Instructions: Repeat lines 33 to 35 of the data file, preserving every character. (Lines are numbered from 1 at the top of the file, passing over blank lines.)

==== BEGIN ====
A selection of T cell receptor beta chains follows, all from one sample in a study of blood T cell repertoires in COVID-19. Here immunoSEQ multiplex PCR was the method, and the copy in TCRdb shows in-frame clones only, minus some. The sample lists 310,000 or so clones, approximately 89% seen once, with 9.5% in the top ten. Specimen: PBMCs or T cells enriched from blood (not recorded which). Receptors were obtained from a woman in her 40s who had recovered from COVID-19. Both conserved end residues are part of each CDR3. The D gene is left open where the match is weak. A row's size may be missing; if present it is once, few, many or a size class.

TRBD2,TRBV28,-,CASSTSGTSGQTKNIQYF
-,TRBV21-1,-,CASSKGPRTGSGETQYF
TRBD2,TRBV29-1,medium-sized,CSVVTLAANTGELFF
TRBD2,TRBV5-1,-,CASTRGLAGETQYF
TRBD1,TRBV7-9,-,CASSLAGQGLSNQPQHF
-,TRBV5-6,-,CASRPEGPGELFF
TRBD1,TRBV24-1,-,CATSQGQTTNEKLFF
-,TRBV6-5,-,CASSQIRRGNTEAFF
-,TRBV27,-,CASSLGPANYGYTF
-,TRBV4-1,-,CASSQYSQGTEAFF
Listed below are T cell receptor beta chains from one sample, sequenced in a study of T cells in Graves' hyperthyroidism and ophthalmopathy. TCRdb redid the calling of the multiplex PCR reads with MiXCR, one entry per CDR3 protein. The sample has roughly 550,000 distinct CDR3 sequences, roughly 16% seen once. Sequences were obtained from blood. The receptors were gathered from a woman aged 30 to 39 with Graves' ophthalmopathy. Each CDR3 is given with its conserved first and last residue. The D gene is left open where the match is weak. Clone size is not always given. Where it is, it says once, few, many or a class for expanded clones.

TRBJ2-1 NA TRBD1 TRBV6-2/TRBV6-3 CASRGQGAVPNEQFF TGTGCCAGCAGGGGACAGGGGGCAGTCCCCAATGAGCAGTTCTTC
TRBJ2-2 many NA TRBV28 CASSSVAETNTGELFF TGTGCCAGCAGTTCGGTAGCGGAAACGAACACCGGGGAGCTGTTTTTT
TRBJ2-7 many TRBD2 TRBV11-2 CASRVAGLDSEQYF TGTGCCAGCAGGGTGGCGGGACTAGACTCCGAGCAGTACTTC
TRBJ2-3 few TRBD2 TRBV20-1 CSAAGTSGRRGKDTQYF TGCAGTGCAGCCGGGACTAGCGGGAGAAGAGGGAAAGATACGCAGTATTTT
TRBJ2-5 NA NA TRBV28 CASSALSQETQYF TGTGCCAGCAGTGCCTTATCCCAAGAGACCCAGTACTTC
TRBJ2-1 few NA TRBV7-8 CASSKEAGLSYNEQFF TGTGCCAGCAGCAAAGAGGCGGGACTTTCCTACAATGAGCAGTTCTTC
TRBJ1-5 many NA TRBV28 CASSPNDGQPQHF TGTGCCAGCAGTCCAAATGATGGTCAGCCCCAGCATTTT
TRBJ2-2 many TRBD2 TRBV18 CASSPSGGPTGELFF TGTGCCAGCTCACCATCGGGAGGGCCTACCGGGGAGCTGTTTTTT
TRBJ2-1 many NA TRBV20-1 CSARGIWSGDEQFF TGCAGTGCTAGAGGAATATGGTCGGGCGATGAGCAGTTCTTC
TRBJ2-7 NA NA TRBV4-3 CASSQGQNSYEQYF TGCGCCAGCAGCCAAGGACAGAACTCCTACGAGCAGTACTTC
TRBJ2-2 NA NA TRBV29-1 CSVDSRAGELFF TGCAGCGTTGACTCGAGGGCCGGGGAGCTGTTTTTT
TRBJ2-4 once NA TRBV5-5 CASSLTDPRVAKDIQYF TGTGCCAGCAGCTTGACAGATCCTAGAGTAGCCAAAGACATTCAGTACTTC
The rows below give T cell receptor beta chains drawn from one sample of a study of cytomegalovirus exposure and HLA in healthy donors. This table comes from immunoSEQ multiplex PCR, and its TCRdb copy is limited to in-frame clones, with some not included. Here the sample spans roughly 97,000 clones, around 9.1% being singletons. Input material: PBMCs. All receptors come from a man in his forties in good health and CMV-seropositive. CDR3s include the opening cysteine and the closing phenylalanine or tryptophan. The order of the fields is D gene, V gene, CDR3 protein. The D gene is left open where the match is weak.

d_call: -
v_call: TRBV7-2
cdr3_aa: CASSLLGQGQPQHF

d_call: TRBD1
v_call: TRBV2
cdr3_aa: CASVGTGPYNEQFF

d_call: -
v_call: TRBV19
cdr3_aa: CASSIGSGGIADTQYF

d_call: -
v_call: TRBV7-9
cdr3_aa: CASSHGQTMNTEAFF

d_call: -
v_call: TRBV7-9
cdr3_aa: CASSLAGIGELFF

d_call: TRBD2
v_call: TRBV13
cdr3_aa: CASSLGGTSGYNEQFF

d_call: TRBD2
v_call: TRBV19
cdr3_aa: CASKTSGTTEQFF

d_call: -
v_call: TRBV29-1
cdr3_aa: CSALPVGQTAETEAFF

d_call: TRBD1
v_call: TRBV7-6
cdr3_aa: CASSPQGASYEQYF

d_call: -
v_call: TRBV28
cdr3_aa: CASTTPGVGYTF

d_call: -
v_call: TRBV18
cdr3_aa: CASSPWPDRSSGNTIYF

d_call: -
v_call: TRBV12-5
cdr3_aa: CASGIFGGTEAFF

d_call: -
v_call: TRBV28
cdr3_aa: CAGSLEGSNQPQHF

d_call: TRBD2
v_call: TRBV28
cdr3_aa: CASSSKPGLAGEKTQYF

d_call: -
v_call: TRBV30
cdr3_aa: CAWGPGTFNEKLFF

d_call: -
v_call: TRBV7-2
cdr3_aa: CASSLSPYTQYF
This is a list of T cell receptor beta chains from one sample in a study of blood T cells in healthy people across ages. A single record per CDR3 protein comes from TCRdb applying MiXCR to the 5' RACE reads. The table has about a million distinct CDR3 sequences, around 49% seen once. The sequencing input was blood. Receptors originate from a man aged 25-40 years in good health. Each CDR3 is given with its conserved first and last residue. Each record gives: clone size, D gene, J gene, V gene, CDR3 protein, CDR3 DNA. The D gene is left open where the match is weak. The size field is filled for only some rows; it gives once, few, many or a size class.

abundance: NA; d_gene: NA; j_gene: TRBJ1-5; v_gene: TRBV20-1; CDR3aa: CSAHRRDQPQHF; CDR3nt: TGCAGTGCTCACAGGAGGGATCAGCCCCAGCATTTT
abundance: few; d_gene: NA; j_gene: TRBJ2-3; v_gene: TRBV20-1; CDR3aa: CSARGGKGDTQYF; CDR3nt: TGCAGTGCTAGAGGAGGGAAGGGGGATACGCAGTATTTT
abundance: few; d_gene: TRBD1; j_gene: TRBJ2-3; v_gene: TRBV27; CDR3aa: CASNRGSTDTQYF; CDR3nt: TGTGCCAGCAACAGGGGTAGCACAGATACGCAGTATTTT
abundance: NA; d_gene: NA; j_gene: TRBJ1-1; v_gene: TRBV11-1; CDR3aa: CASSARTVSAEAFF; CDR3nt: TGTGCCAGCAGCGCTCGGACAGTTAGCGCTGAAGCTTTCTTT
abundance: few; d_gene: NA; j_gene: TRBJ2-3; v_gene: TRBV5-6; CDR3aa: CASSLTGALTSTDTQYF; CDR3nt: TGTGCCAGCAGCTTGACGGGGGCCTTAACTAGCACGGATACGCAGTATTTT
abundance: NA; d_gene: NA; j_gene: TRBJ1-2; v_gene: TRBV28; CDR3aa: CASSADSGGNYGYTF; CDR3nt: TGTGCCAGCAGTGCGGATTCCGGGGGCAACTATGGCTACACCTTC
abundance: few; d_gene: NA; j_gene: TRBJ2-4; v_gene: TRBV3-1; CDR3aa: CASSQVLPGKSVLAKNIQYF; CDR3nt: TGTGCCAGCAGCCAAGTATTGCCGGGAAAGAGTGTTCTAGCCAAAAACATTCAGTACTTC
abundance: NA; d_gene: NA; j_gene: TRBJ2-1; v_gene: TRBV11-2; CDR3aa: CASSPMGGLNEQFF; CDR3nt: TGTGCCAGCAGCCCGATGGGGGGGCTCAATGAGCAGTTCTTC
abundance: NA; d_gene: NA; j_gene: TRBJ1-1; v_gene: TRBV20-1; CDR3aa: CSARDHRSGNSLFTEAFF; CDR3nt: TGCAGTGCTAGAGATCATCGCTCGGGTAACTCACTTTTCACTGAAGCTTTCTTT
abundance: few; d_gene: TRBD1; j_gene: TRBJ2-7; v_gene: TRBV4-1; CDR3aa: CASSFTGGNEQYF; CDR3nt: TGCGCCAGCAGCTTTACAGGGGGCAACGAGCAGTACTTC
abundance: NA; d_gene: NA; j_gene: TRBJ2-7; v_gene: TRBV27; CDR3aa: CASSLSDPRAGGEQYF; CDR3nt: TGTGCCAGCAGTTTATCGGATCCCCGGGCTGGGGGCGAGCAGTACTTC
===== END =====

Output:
v_call: TRBV19
cdr3_aa: CASSIGSGGIADTQYF

d_call: -